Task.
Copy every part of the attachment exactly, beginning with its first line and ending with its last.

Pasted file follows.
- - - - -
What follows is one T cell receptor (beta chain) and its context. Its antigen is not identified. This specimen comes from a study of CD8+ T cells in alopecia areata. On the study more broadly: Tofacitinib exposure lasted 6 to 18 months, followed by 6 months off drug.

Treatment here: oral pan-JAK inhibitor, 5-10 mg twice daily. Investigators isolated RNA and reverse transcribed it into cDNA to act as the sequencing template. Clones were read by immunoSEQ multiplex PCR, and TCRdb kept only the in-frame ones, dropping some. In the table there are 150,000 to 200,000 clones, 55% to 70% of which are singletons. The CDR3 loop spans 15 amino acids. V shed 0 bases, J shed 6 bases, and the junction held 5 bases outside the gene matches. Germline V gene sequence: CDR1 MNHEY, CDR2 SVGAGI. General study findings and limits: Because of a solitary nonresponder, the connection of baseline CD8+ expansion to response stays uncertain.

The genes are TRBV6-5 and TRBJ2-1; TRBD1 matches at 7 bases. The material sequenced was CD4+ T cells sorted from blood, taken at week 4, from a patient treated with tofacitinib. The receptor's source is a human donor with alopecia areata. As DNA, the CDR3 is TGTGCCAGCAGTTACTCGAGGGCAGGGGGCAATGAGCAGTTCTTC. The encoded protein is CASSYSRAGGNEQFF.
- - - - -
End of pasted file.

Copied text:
What follows is one T cell receptor (beta chain) and its context. Its antigen is not identified. This specimen comes from a study of CD8+ T cells in alopecia areata. On the study more broadly: Tofacitinib exposure lasted 6 to 18 months, followed by 6 months off drug.

Treatment here: oral pan-JAK inhibitor, 5-10 mg twice daily. Investigators isolated RNA and reverse transcribed it into cDNA to act as the sequencing template. Clones were read by immunoSEQ multiplex PCR, and TCRdb kept only the in-frame ones, dropping some. In the table there are 150,000 to 200,000 clones, 55% to 70% of which are singletons. The CDR3 loop spans 15 amino acids. V shed 0 bases, J shed 6 bases, and the junction held 5 bases outside the gene matches. Germline V gene sequence: CDR1 MNHEY, CDR2 SVGAGI. General study findings and limits: Because of a solitary nonresponder, the connection of baseline CD8+ expansion to response stays uncertain.

The genes are TRBV6-5 and TRBJ2-1; TRBD1 matches at 7 bases. The material sequenced was CD4+ T cells sorted from blood, taken at week 4, from a patient treated with tofacitinib. The receptor's source is a human donor with alopecia areata. As DNA, the CDR3 is TGTGCCAGCAGTTACTCGAGGGCAGGGGGCAATGAGCAGTTCTTC. The encoded protein is CASSYSRAGGNEQFF.